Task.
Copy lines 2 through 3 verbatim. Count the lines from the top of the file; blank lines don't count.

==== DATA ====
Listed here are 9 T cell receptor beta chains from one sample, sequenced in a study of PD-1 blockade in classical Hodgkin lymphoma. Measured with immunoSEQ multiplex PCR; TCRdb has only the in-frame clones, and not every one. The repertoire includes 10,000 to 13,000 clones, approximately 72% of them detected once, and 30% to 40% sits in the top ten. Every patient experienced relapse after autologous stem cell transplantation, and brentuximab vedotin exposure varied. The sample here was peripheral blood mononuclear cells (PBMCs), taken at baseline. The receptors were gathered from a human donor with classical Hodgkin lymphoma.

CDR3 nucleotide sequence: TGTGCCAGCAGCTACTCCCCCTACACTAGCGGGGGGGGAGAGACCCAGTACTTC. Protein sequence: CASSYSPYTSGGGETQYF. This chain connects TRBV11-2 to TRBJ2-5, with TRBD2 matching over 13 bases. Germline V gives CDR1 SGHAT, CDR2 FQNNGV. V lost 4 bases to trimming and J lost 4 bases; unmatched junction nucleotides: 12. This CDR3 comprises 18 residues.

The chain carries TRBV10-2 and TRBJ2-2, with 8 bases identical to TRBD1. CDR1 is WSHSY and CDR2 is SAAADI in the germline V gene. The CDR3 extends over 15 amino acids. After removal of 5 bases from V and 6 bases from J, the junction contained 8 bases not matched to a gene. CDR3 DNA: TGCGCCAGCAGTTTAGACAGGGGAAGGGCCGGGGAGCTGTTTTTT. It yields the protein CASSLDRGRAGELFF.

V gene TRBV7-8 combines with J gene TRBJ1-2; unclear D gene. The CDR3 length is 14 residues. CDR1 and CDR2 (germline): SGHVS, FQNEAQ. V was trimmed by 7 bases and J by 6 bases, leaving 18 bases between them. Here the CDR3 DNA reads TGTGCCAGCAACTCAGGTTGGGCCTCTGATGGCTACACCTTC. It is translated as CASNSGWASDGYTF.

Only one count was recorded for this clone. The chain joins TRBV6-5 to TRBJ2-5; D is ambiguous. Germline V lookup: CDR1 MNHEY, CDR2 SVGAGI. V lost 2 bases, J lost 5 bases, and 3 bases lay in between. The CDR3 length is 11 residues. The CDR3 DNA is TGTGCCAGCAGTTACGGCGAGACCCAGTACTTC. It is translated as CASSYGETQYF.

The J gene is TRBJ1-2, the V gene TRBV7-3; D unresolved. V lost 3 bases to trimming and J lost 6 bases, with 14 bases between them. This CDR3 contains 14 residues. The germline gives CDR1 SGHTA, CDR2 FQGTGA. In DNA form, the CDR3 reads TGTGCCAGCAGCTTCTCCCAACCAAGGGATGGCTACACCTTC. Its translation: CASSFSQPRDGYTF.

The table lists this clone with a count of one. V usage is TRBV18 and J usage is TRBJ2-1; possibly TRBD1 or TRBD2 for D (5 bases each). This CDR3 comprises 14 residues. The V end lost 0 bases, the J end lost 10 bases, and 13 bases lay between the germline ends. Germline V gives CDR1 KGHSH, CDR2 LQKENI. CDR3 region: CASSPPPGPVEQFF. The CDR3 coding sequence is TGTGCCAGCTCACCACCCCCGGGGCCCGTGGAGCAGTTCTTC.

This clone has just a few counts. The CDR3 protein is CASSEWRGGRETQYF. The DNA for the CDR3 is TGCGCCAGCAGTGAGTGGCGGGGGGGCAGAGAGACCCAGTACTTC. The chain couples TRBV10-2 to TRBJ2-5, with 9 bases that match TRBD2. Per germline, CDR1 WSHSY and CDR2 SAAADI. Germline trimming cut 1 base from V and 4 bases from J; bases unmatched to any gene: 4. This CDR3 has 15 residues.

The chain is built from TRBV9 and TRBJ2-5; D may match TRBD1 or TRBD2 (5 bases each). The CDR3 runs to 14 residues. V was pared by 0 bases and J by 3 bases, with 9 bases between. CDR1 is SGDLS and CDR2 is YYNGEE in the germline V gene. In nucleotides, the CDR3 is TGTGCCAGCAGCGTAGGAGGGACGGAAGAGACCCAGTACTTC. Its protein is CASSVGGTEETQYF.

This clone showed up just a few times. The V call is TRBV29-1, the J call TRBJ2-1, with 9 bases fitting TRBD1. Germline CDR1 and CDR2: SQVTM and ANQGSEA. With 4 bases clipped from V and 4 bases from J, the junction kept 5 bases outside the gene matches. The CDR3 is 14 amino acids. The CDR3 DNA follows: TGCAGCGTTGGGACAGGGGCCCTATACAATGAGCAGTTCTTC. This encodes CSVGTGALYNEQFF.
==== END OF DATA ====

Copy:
CDR3 nucleotide sequence: TGTGCCAGCAGCTACTCCCCCTACACTAGCGGGGGGGGAGAGACCCAGTACTTC. Protein sequence: CASSYSPYTSGGGETQYF. This chain connects TRBV11-2 to TRBJ2-5, with TRBD2 matching over 13 bases. Germline V gives CDR1 SGHAT, CDR2 FQNNGV. V lost 4 bases to trimming and J lost 4 bases; unmatched junction nucleotides: 12. This CDR3 comprises 18 residues.

The chain carries TRBV10-2 and TRBJ2-2, with 8 bases identical to TRBD1. CDR1 is WSHSY and CDR2 is SAAADI in the germline V gene. The CDR3 extends over 15 amino acids. After removal of 5 bases from V and 6 bases from J, the junction contained 8 bases not matched to a gene. CDR3 DNA: TGCGCCAGCAGTTTAGACAGGGGAAGGGCCGGGGAGCTGTTTTTT. It yields the protein CASSLDRGRAGELFF.